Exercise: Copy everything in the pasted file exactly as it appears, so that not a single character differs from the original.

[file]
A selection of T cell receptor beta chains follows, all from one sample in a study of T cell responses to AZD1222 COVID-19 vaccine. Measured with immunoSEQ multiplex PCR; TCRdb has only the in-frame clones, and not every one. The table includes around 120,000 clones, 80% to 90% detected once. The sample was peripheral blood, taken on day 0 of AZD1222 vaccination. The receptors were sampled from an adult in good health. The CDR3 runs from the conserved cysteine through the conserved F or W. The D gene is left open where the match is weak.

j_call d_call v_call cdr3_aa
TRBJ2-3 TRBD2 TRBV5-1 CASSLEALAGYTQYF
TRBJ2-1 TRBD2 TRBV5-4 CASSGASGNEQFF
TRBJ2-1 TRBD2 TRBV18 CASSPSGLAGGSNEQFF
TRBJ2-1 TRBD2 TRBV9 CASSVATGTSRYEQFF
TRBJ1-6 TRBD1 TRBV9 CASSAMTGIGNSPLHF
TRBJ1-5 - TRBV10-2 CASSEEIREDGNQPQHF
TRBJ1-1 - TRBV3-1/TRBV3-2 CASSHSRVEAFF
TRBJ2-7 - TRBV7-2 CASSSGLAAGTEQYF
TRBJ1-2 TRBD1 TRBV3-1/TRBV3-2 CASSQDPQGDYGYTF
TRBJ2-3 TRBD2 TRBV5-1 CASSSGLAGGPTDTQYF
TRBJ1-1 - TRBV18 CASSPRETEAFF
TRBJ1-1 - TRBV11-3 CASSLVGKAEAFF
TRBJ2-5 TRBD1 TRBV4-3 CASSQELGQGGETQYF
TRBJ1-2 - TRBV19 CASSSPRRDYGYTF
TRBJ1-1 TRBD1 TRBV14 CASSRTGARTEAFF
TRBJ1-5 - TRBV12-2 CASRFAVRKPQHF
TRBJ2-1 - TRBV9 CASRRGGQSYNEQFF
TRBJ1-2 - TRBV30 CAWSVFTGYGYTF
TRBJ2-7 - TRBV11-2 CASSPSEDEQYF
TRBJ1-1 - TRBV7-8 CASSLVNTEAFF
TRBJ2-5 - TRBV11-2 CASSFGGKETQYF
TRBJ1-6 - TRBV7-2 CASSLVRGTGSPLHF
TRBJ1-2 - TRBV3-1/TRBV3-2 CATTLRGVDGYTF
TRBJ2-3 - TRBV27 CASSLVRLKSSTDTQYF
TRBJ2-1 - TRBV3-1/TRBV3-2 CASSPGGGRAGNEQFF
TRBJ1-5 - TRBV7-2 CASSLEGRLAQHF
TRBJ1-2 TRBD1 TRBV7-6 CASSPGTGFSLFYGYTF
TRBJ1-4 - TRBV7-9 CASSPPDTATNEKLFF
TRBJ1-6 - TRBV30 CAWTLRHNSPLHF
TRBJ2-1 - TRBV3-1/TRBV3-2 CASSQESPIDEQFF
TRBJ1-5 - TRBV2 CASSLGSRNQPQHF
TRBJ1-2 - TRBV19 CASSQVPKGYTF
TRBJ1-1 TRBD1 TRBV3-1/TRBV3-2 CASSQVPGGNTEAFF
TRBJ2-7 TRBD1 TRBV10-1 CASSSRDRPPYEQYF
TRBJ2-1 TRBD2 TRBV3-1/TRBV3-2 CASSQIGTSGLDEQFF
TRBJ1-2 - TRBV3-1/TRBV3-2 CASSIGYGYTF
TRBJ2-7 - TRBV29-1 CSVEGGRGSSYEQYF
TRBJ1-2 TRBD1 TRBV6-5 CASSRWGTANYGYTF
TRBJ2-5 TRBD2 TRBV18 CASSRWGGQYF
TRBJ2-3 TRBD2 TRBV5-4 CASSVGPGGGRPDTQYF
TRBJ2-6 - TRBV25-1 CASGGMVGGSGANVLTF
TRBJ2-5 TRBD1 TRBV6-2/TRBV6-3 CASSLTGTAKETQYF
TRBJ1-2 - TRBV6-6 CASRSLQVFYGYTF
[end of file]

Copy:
A selection of T cell receptor beta chains follows, all from one sample in a study of T cell responses to AZD1222 COVID-19 vaccine. Measured with immunoSEQ multiplex PCR; TCRdb has only the in-frame clones, and not every one. The table includes around 120,000 clones, 80% to 90% detected once. The sample was peripheral blood, taken on day 0 of AZD1222 vaccination. The receptors were sampled from an adult in good health. The CDR3 runs from the conserved cysteine through the conserved F or W. The D gene is left open where the match is weak.

j_call d_call v_call cdr3_aa
TRBJ2-3 TRBD2 TRBV5-1 CASSLEALAGYTQYF
TRBJ2-1 TRBD2 TRBV5-4 CASSGASGNEQFF
TRBJ2-1 TRBD2 TRBV18 CASSPSGLAGGSNEQFF
TRBJ2-1 TRBD2 TRBV9 CASSVATGTSRYEQFF
TRBJ1-6 TRBD1 TRBV9 CASSAMTGIGNSPLHF
TRBJ1-5 - TRBV10-2 CASSEEIREDGNQPQHF
TRBJ1-1 - TRBV3-1/TRBV3-2 CASSHSRVEAFF
TRBJ2-7 - TRBV7-2 CASSSGLAAGTEQYF
TRBJ1-2 TRBD1 TRBV3-1/TRBV3-2 CASSQDPQGDYGYTF
TRBJ2-3 TRBD2 TRBV5-1 CASSSGLAGGPTDTQYF
TRBJ1-1 - TRBV18 CASSPRETEAFF
TRBJ1-1 - TRBV11-3 CASSLVGKAEAFF
TRBJ2-5 TRBD1 TRBV4-3 CASSQELGQGGETQYF
TRBJ1-2 - TRBV19 CASSSPRRDYGYTF
TRBJ1-1 TRBD1 TRBV14 CASSRTGARTEAFF
TRBJ1-5 - TRBV12-2 CASRFAVRKPQHF
TRBJ2-1 - TRBV9 CASRRGGQSYNEQFF
TRBJ1-2 - TRBV30 CAWSVFTGYGYTF
TRBJ2-7 - TRBV11-2 CASSPSEDEQYF
TRBJ1-1 - TRBV7-8 CASSLVNTEAFF
TRBJ2-5 - TRBV11-2 CASSFGGKETQYF
TRBJ1-6 - TRBV7-2 CASSLVRGTGSPLHF
TRBJ1-2 - TRBV3-1/TRBV3-2 CATTLRGVDGYTF
TRBJ2-3 - TRBV27 CASSLVRLKSSTDTQYF
TRBJ2-1 - TRBV3-1/TRBV3-2 CASSPGGGRAGNEQFF
TRBJ1-5 - TRBV7-2 CASSLEGRLAQHF
TRBJ1-2 TRBD1 TRBV7-6 CASSPGTGFSLFYGYTF
TRBJ1-4 - TRBV7-9 CASSPPDTATNEKLFF
TRBJ1-6 - TRBV30 CAWTLRHNSPLHF
TRBJ2-1 - TRBV3-1/TRBV3-2 CASSQESPIDEQFF
TRBJ1-5 - TRBV2 CASSLGSRNQPQHF
TRBJ1-2 - TRBV19 CASSQVPKGYTF
TRBJ1-1 TRBD1 TRBV3-1/TRBV3-2 CASSQVPGGNTEAFF
TRBJ2-7 TRBD1 TRBV10-1 CASSSRDRPPYEQYF
TRBJ2-1 TRBD2 TRBV3-1/TRBV3-2 CASSQIGTSGLDEQFF
TRBJ1-2 - TRBV3-1/TRBV3-2 CASSIGYGYTF
TRBJ2-7 - TRBV29-1 CSVEGGRGSSYEQYF
TRBJ1-2 TRBD1 TRBV6-5 CASSRWGTANYGYTF
TRBJ2-5 TRBD2 TRBV18 CASSRWGGQYF
TRBJ2-3 TRBD2 TRBV5-4 CASSVGPGGGRPDTQYF
TRBJ2-6 - TRBV25-1 CASGGMVGGSGANVLTF
TRBJ2-5 TRBD1 TRBV6-2/TRBV6-3 CASSLTGTAKETQYF
TRBJ1-2 - TRBV6-6 CASRSLQVFYGYTF